What's next in our wrist rest guide? While keying, users are likely to bend their wrists to a greater degree if they do not have wrist rests. Contact stress and irritation are increased on tendons and tendon sheaths as the angle of bend increases. Keying or high repetition can exacerbate this condition. The wrist can also be stressed with constant contact between hard or sharp components of the workstation while keying without a wrist rest. Typing with the wrist and palm supported could inhibit wrist motion and result in awkward wrist postures.

How to Use Your Wrist Rest Correctly

How to Use Your Wrist Rest Correctly

Now, let’s learn how to use a wrist rest! A neutral wrist position is where your wrists aren't bent upward or downward. An ergonomically-designed workstation should include any rest device if it is to be used. OSHA makes the following recommendations:

  • While typing, your hands should remain free to move and elevated above the wrist/palm rest. The pad should rest on your ankle or palm, not your wrist when you rest your hand.
  • A healthy computer workstation should include ergonomically-coordinated wrist and palm rests.
  • Ensure the wrists maintain a neutral, in-line posture by adjusting the other components at the workstation (chair, desk, keyboard).
  • Ensure that your wrist postures are as straight as possible while matching the wrist support to the keyboard's width, height, and slope.
  • Support the wrists and palms with soft and round supports to minimize wrist pressure. Deep supports are recommended to be at least 3.8 cm (1.5 inches).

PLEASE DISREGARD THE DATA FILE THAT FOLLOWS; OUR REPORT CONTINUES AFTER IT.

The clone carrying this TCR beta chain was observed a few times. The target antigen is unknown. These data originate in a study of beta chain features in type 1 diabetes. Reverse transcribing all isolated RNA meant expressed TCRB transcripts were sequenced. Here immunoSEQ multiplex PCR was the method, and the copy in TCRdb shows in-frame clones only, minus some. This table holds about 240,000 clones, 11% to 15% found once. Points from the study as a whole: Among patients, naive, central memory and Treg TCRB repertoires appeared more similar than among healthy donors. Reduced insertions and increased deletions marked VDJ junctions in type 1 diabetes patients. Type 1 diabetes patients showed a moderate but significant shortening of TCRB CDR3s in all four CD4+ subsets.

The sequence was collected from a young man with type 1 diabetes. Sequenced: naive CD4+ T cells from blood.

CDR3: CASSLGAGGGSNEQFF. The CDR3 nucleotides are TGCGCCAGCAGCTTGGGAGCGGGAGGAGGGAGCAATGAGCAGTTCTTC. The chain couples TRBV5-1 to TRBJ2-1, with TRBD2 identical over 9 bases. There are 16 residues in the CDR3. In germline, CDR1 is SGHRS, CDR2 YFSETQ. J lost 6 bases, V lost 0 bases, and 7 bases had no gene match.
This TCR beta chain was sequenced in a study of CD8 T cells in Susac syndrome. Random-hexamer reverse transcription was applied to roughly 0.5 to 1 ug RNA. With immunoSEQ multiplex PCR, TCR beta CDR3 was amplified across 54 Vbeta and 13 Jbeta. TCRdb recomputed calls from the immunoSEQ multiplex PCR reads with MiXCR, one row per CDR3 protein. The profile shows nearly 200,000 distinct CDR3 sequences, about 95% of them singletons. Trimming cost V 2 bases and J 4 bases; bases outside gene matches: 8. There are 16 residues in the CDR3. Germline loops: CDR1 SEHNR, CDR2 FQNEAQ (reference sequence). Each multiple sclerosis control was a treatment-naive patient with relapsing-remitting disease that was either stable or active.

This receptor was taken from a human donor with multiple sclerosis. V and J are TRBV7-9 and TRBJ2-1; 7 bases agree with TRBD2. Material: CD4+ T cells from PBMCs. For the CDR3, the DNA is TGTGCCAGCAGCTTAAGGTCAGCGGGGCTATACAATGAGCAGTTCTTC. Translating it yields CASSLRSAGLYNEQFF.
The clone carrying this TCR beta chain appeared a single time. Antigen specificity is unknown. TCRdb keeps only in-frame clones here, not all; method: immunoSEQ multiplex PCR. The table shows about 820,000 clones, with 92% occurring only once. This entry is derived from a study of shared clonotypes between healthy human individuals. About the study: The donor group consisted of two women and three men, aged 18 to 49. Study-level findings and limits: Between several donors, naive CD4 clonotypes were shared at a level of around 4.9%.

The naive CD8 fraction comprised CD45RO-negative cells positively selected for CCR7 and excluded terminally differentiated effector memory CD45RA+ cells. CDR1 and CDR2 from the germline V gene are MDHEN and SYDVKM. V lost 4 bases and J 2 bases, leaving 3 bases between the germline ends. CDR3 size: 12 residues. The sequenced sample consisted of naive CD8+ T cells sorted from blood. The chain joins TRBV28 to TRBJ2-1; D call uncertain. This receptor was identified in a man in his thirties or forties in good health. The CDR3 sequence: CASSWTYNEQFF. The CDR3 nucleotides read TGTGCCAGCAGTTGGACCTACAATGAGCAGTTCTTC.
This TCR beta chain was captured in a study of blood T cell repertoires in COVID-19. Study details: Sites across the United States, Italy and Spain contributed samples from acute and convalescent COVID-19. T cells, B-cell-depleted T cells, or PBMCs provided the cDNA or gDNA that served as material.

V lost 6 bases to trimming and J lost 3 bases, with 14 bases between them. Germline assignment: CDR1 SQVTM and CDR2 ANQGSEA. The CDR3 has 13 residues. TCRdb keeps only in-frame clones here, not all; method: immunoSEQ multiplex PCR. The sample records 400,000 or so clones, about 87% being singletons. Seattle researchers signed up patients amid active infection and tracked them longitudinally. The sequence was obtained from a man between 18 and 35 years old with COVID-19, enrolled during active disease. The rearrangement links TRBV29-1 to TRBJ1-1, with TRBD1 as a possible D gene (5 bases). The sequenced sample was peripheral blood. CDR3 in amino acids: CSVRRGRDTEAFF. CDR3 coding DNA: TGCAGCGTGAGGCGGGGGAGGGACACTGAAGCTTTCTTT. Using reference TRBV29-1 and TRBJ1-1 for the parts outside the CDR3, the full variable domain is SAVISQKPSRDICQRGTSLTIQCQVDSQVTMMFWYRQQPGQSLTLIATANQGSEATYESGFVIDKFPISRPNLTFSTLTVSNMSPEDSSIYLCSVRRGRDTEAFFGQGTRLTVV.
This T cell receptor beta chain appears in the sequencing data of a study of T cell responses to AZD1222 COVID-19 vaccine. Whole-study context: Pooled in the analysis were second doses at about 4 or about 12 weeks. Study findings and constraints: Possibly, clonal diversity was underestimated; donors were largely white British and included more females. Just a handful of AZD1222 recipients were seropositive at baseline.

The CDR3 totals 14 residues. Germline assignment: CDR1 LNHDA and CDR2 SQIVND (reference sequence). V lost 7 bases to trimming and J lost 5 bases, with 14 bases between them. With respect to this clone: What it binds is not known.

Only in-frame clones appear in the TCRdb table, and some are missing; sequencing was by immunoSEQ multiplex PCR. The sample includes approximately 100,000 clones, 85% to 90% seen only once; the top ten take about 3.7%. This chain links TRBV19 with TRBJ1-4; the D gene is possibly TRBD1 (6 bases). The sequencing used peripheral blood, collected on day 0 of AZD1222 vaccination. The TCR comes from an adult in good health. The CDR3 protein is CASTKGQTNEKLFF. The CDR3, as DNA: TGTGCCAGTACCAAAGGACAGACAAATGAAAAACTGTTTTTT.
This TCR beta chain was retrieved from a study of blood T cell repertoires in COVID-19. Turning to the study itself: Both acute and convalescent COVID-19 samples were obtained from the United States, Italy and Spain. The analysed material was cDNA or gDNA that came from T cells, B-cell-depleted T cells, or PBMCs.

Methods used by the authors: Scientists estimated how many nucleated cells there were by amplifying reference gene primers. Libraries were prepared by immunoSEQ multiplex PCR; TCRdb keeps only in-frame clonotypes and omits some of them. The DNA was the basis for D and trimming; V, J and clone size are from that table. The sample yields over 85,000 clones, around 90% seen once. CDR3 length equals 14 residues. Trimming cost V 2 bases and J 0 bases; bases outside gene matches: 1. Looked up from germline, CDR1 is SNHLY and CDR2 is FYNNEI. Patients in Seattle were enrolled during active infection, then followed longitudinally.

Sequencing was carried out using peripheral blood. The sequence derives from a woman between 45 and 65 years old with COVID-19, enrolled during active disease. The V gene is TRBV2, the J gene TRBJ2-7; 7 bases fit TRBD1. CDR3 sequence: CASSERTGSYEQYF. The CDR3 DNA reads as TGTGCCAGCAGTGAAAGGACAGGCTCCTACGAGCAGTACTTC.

• It's important to have your hands elevated above the wrist/palm rest while typing. The pad must contact your heel or the palm of your hand rather than your wrist when you are resting.
  • An ergonomically coordinated computer workstation includes wrist/palm rests if using a wrist rest.
  • Workstation components should be adjusted, so the wrists remain neutral, straight to reduce wrist bending.
  • Always keep wrist postures as straight as possible while matching the wrist support to the keyboard's width, height, and slope.
  • Use wrist/palm supports that are rounded and relatively soft to reduce wrist pressure.

How to Use a Wrist Rest for Computer Mouse

There are ways to reduce muscular tension when performing tasks involving holding shoulders, elbows, and arms forward while holding up the wrists (e.g., typing and micro-electronics assembly). Some other factors to consider side include:

  • If the keyboard is located right next to the body, is it possible to hold onto your elbows and upper arms close to you (arms not extending outward past 45 degrees)?
  • When using your keyboard, do you have any support (weight-bearing) for the arms (chair arms or wrist rests)?
  • Are the keyboard positions and angle conducive to neutral wrist pose, i.e., not bent up/down or in the direction of the little finger, but straight ahead with forearms?
  • Is your arm supported (wrist rest or chair arm) when making use of your mouse?
  • The mouse placement allows you to have a neutral wrist pose (not bent up or down or sideways toward the little fingers with your hand in a linear line with the forearm)?
  • Do you rest your wrists and arms on surfaces that have no sharp edges or edges with hard corners (armrests, wrist rests, desktops)?